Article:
Certainly the extent to which humans can suffer far exceeds the trials of learning a new skill. That is obvious. But are you then unable to conceive a reward so much greater after death so as to put human suffering in such perspective? The beatific vision of God would satisfy every end and desire and need a person may want and provide perfect understanding and clarity, and that is a severe understatement.
And do you deny any difference in character development between a person who has overcome obstacles throughout his life and a person who has had every need, desire, and want made available to him at his whim since his birth? Could a person in a world without suffering truly understand or feel the total giving of one’s self in love to another, as Christ did for us?
Just to throw in another monkey wrench: if disease and death entered into the world when Adam and Eve ate of the fruit of the tree in the Garden of Eden, then how did dinosaurs die before Adam and Eve?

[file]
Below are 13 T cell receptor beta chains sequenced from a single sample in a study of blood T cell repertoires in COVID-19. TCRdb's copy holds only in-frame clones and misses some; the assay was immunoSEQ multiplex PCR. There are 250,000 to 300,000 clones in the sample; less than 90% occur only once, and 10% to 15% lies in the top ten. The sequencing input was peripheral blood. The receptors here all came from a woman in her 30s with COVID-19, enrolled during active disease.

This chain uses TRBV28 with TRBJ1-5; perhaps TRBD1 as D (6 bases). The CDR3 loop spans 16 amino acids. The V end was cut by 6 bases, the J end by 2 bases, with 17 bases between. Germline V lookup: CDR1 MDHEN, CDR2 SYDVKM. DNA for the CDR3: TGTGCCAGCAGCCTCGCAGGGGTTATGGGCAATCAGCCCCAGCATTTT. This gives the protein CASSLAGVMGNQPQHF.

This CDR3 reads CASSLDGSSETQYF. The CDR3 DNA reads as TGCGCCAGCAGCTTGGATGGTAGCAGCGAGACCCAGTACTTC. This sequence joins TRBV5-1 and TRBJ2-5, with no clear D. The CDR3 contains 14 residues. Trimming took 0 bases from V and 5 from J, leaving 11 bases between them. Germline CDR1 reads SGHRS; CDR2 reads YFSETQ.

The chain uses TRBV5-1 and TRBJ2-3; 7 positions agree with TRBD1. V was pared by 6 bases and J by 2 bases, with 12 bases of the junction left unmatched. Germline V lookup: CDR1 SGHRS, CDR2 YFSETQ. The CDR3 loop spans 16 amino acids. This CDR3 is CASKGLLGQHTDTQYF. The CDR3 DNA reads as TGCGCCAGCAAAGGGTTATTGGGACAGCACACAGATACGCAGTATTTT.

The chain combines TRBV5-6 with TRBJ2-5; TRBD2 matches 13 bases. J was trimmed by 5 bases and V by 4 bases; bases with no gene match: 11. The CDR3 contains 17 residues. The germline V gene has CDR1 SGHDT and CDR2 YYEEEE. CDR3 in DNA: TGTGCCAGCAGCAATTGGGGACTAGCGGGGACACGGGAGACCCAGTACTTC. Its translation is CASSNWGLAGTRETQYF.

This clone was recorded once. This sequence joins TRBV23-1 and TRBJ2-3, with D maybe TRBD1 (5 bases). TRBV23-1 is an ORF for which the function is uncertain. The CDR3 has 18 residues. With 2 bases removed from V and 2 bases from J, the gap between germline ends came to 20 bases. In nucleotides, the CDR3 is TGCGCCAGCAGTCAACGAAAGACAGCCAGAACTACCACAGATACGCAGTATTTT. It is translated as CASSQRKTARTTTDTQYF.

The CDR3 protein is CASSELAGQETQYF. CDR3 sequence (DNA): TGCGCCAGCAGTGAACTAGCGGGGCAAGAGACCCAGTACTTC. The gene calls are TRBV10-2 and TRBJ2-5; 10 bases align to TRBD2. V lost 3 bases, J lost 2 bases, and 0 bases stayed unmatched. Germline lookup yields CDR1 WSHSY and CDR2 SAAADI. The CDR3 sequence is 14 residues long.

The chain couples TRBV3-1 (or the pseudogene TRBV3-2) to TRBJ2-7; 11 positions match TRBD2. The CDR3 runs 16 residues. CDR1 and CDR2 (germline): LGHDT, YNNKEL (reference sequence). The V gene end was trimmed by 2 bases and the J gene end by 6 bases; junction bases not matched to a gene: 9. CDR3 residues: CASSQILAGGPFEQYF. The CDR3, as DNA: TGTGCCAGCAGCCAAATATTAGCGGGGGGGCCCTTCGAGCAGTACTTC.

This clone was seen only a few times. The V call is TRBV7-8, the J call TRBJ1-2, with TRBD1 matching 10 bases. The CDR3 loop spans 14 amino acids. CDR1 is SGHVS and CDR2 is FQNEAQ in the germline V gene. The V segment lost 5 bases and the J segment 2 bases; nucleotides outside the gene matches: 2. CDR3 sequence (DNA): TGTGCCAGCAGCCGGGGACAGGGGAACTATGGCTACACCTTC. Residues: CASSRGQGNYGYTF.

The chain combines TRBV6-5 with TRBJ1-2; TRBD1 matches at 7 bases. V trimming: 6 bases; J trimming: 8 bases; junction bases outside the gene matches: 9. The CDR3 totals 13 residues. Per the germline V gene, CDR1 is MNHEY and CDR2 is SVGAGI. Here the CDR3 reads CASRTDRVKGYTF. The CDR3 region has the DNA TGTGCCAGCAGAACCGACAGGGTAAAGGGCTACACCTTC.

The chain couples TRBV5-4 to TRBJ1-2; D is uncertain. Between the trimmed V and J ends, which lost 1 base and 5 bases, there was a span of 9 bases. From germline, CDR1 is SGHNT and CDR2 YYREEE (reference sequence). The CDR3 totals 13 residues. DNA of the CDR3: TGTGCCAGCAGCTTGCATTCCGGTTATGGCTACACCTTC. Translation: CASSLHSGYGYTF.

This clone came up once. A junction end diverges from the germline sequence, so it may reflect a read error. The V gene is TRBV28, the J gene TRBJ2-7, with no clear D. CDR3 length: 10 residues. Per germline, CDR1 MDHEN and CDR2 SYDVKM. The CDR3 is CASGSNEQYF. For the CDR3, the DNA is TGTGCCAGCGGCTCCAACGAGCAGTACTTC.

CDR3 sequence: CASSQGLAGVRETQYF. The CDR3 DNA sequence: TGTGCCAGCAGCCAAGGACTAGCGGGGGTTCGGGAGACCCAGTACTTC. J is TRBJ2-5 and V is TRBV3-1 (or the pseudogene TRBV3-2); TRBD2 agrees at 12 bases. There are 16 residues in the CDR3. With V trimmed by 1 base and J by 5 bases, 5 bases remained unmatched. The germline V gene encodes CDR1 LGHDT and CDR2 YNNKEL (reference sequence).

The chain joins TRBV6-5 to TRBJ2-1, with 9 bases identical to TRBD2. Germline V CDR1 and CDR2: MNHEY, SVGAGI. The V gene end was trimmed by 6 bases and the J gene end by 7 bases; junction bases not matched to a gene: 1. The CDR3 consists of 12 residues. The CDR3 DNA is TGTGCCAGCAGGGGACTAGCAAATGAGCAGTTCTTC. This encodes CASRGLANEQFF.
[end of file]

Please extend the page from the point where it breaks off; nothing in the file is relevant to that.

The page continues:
Thank you for that article. That article explains how I have seen it as well, because of the process of entropy. Actually, philosophically the idea of some kind of evolution of nature makes sense to me. (Although I can not say for sure evolution is true). Since in nature relationships and survival abilities take time to develop. For instance, all humans go through a kind of natural progression from zygote to fetus to infant to child to adult. It seems to me if God had created everything instantaneously where animals just popped into existence out of thin air they wouldn’t know how to survive or even to move their bodies since everything would be new to them. So it seems that some sort of gradual process would be necessary for nature to grow and survive. This isn’t a limitation on God, but on finite creatures needing to survive in a material world. They need time to evolve the complex physical relationships in nature that are needed to survive. So it would be a kind of nature cooperating with God in this process of maturation. Where God allows nature to follow physical laws and develop those relationships while at the same time nurturing and guiding it according to his will.